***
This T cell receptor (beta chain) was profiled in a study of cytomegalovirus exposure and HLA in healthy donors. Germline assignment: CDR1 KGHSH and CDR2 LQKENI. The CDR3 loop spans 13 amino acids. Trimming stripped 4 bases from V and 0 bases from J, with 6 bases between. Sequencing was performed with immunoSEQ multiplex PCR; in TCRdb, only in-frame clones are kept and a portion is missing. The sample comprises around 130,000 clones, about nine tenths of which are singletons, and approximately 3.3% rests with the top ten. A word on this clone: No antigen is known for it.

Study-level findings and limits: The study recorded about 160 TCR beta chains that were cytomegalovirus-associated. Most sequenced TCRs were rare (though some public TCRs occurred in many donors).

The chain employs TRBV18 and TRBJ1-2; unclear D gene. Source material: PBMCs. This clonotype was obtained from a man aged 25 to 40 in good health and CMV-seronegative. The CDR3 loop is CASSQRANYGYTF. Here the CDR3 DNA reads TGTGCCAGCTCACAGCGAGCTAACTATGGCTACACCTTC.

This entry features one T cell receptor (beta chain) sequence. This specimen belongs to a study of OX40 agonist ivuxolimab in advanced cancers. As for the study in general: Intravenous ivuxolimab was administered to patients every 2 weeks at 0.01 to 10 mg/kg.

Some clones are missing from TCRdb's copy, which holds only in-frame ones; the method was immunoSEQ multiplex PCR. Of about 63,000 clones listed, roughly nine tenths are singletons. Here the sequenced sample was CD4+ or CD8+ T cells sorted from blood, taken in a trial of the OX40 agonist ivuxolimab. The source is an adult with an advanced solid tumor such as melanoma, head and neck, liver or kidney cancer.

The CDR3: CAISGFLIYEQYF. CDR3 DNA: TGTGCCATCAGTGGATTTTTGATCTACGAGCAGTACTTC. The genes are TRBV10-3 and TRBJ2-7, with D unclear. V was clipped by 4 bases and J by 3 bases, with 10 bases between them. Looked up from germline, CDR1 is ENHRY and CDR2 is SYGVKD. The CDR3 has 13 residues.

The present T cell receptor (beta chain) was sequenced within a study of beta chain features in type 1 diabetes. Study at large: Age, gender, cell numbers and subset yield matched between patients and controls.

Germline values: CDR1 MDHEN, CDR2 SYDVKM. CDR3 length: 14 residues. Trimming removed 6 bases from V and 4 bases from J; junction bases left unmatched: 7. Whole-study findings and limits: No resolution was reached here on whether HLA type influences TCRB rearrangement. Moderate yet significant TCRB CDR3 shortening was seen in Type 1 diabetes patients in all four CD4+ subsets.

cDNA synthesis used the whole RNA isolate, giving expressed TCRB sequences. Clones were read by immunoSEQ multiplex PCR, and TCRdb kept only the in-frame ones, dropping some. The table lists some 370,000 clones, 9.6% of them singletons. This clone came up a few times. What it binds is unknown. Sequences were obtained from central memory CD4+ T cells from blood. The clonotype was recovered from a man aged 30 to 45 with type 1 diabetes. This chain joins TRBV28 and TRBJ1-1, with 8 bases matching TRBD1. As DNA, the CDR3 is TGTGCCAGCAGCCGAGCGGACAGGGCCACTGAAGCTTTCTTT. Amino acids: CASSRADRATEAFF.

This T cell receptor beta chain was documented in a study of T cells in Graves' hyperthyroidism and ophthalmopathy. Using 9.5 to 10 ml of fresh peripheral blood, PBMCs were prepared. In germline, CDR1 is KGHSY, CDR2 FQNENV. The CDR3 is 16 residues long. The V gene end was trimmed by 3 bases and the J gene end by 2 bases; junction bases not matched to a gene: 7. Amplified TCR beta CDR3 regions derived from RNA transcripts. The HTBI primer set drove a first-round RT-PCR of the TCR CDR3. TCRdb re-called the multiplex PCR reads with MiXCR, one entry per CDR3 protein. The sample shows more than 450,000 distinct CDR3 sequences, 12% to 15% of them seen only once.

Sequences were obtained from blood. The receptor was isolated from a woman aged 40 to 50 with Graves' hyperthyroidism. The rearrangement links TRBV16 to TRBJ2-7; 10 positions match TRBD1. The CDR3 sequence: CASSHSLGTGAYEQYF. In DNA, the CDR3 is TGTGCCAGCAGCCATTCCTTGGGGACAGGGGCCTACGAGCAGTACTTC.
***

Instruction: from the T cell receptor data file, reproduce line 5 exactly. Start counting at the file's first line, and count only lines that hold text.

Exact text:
Some clones are missing from TCRdb's copy, which holds only in-frame ones; the method was immunoSEQ multiplex PCR. Of about 63,000 clones listed, roughly nine tenths are singletons. Here the sequenced sample was CD4+ or CD8+ T cells sorted from blood, taken in a trial of the OX40 agonist ivuxolimab. The source is an adult with an advanced solid tumor such as melanoma, head and neck, liver or kidney cancer.